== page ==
Mode Envoy Review

my thoughts

keyboard by: Mode Designs
Photos taken in House by alex


Having to follow the Sonnet would be hard for any keyboard. Having to follow the Sonnet while also keeping price in mind is another challenge altogether. Enter the Mode Envoy by Mode Designs.

The Envoy stands out for its price point, starting at $189 USD, it certainly is an attractive offering. Despite its lower price point, Mode did not steer away from tons of customization options and even a new mounting system.

What's New

The Envoy uses a new weight design, new accent piece, and a most interesting mounting system. Thanks to these combinations, there is something here for everyone—just like big brother Sonnet.

Let’s start with the weight. The weight is small and, at first glance, I wasn’t sure if this was going to help with the sound profile of the keyboard. The weight also houses part of the feet on the board, which is something refreshing to look at and assemble.


A flat lay of some of the Envoy parts.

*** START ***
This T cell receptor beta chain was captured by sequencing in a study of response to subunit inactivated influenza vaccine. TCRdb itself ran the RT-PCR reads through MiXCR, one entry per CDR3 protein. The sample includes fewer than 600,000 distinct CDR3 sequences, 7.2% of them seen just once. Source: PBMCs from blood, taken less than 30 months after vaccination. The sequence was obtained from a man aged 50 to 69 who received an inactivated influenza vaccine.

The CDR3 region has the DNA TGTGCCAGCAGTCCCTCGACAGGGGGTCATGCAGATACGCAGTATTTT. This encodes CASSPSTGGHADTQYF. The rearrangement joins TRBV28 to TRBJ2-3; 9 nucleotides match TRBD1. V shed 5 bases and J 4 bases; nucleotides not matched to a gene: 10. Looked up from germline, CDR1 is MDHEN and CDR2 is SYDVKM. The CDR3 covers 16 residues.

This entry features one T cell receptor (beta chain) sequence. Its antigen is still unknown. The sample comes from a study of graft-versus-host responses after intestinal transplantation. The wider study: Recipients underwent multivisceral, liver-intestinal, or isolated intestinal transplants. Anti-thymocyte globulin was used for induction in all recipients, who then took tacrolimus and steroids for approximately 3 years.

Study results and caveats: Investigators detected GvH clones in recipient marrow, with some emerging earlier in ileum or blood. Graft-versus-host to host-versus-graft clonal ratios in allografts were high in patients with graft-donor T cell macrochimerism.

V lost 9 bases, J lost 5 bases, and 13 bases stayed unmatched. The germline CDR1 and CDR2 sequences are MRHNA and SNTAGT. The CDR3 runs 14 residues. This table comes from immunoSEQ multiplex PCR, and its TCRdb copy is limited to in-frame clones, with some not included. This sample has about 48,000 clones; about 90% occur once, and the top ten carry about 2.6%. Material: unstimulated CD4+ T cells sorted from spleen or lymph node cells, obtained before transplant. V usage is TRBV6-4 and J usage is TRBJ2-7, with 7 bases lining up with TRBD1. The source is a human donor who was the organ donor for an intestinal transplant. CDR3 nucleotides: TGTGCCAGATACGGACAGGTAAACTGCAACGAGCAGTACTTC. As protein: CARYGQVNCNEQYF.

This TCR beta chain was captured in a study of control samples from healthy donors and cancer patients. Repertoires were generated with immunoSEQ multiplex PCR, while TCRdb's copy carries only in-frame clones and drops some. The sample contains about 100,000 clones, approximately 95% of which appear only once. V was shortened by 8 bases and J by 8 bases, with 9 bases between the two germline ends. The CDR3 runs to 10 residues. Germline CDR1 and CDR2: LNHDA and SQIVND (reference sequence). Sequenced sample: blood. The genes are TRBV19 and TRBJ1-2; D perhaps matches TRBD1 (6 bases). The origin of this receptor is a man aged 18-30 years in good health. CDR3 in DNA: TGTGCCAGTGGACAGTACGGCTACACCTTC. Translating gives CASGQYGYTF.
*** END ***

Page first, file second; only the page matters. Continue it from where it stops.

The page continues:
A demonstration of the Envoy’s feet.

The accent piece is similar to the Sonnet, but instead of being visible while happily typing away at your computer, it is tucked away on the back of the board. It’s also a slight bit longer but shares pretty much the same shape as the Sonnet.

Now to talk about that mounting system. Mode calls it the Lattice Block Mount and here what they have to say:

…you can tune your typing experience to be more flexible or responsive in minutes by simply swapping out the blocks used.

Mode offers two blocks for this: a stiffer block mount, as well as a softer lattice block. I can only imagine the possibilities for different materials and structures here in the future. I agree with Mode’s statement here though, you really can change the board rather quickly to suit your typing preferences.

Lattice vs solid block mounts.

Envoy plate placed on top of lattice mount.

Lattice block mount set in polycarb Envoy.

Build Experience

The Envoy is a single piece design for the case. This is much different than Mode’s usual direction (especially versus its sibling in the size category, the Sixty Five).

As someone who builds keyboards daily (check out my stream), I found the build experience to be frustration-free. is wonderful. One-piece keyboards are always a simple process, but Mode makes it even easier with its lattice block mounts. To use these new mounts, you simply push them into place. To change them, just pull them out and add the new ones.